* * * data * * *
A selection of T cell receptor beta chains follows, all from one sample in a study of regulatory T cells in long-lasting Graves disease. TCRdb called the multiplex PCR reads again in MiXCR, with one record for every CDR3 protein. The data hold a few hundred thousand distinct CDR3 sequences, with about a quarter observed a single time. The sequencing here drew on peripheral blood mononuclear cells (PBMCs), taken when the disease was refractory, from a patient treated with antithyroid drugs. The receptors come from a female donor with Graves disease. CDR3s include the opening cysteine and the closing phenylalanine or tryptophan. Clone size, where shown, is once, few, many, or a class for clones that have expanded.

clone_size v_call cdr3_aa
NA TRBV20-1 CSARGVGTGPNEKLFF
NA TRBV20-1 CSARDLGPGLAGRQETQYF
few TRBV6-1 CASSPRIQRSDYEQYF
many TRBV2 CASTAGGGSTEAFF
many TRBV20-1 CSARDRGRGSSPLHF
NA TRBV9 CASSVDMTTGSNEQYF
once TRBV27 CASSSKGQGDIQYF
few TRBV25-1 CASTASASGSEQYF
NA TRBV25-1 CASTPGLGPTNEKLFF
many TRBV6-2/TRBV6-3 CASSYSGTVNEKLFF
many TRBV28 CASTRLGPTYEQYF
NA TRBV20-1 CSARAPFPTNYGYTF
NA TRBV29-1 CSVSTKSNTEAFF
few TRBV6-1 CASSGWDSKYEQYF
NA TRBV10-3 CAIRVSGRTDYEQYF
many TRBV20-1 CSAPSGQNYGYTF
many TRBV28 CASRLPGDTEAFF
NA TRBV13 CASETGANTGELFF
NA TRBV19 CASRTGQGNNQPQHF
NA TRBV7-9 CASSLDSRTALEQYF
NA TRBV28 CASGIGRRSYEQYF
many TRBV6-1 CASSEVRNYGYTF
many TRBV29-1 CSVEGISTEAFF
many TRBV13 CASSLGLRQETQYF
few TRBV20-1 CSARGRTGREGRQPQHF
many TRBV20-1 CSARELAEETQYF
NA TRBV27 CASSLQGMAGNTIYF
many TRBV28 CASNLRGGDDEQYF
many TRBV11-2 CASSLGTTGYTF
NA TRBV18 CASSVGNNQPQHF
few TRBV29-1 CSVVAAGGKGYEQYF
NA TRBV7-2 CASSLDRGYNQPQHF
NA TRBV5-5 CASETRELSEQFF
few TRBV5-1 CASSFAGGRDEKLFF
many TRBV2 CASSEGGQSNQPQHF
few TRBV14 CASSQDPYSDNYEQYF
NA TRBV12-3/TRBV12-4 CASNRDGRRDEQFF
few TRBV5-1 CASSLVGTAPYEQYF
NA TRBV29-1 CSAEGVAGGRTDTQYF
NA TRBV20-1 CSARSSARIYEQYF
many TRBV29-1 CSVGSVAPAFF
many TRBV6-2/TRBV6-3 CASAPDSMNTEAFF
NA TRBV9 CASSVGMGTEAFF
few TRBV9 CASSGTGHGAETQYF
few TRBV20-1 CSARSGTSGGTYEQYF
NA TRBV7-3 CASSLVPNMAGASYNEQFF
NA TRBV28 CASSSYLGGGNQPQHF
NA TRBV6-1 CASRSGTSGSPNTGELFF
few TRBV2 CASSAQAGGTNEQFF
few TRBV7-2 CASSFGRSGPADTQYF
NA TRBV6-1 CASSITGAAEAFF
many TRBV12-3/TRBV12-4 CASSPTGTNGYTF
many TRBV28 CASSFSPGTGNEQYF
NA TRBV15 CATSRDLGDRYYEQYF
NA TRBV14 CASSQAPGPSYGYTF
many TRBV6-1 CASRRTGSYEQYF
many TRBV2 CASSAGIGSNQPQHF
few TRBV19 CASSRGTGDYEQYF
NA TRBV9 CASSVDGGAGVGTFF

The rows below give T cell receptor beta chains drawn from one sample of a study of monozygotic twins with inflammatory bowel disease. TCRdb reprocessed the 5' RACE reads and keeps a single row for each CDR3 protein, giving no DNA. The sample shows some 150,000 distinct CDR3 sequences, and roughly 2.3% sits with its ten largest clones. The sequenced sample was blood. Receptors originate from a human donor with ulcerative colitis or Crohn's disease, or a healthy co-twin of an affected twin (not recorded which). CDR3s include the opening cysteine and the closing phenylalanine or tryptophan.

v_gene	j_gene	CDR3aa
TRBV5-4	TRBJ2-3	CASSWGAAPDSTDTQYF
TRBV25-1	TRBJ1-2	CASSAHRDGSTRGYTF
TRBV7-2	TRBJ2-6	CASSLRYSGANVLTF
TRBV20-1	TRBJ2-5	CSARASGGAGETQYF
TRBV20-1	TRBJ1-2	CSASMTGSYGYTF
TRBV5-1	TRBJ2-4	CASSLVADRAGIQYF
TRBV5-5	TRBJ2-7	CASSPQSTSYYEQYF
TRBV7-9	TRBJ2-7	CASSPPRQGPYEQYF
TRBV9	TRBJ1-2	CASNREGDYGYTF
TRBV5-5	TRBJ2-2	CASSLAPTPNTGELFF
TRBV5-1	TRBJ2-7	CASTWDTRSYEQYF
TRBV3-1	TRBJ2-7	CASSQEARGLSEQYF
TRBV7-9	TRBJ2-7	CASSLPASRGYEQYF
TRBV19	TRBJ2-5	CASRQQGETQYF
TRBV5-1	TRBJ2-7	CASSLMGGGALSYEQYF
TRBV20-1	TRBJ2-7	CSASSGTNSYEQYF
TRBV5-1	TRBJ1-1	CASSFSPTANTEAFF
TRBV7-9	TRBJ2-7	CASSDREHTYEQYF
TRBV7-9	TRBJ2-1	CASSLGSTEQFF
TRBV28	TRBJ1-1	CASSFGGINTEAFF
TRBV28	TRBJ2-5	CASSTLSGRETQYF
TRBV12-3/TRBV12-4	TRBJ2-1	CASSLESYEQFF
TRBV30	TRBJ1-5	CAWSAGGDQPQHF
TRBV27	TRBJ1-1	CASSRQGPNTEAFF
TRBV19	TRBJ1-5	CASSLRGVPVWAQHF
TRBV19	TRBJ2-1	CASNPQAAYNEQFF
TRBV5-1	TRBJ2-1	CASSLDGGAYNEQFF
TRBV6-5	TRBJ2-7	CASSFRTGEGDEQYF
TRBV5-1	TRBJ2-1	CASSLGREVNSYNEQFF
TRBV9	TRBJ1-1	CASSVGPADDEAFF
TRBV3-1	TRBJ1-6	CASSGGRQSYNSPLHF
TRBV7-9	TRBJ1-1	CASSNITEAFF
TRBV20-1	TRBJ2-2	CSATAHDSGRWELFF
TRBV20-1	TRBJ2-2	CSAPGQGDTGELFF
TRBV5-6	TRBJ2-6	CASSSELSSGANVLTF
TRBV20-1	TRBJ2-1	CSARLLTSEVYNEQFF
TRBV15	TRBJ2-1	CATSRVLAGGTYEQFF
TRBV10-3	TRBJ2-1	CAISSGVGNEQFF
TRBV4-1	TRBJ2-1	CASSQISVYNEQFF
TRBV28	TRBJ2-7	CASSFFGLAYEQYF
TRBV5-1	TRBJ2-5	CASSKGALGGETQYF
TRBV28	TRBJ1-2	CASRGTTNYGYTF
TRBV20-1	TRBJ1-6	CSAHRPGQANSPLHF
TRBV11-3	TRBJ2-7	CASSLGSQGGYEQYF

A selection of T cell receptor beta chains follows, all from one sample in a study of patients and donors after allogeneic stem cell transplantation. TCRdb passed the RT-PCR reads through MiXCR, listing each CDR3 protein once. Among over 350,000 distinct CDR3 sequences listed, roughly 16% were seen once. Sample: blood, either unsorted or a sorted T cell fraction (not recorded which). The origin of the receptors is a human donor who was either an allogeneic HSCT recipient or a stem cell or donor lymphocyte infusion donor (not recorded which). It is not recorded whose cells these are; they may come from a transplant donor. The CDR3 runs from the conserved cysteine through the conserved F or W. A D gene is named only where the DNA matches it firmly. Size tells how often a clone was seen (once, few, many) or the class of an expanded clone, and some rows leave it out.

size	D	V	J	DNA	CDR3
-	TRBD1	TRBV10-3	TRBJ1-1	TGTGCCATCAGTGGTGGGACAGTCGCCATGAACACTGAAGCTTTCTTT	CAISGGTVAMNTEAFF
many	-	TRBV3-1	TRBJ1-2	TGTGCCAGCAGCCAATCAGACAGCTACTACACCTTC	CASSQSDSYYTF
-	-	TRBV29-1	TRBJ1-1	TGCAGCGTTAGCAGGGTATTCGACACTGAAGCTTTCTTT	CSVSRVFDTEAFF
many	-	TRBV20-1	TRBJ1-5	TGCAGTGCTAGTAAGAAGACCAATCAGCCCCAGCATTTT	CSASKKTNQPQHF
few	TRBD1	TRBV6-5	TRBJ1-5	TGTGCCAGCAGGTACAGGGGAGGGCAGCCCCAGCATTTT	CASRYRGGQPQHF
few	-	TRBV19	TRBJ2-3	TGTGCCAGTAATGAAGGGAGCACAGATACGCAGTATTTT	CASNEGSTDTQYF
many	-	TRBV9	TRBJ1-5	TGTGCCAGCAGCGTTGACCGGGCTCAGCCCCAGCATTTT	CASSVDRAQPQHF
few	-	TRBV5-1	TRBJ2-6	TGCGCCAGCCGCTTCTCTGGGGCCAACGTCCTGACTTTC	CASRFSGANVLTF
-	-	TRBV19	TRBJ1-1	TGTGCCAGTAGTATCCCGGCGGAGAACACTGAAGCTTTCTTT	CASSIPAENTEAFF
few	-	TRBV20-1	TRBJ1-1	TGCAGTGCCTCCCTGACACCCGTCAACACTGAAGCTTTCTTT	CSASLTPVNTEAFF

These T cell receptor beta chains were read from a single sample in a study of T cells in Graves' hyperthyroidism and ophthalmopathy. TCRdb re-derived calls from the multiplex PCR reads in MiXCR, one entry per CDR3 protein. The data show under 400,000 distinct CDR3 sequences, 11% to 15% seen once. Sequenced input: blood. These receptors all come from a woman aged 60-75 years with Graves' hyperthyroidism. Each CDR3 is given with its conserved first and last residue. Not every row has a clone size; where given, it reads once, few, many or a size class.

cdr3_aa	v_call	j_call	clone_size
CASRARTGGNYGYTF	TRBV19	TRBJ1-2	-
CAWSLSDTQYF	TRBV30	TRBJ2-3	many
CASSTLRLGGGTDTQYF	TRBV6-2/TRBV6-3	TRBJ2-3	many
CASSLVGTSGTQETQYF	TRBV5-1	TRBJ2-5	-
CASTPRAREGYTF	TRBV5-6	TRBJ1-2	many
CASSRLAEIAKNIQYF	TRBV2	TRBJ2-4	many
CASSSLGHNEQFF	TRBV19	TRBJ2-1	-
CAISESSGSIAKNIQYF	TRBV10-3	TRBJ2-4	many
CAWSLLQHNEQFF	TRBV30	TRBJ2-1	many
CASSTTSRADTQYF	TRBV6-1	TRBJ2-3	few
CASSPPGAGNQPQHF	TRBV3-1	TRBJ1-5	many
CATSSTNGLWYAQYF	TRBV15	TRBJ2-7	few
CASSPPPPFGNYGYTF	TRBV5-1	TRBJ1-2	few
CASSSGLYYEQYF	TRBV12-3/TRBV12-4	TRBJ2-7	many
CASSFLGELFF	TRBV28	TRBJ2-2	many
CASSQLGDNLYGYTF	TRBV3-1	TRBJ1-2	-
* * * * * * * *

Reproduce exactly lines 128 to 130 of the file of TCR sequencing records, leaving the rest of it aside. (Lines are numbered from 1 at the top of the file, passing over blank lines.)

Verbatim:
CASSSLGHNEQFF	TRBV19	TRBJ2-1	-
CAISESSGSIAKNIQYF	TRBV10-3	TRBJ2-4	many
CAWSLLQHNEQFF	TRBV30	TRBJ2-1	many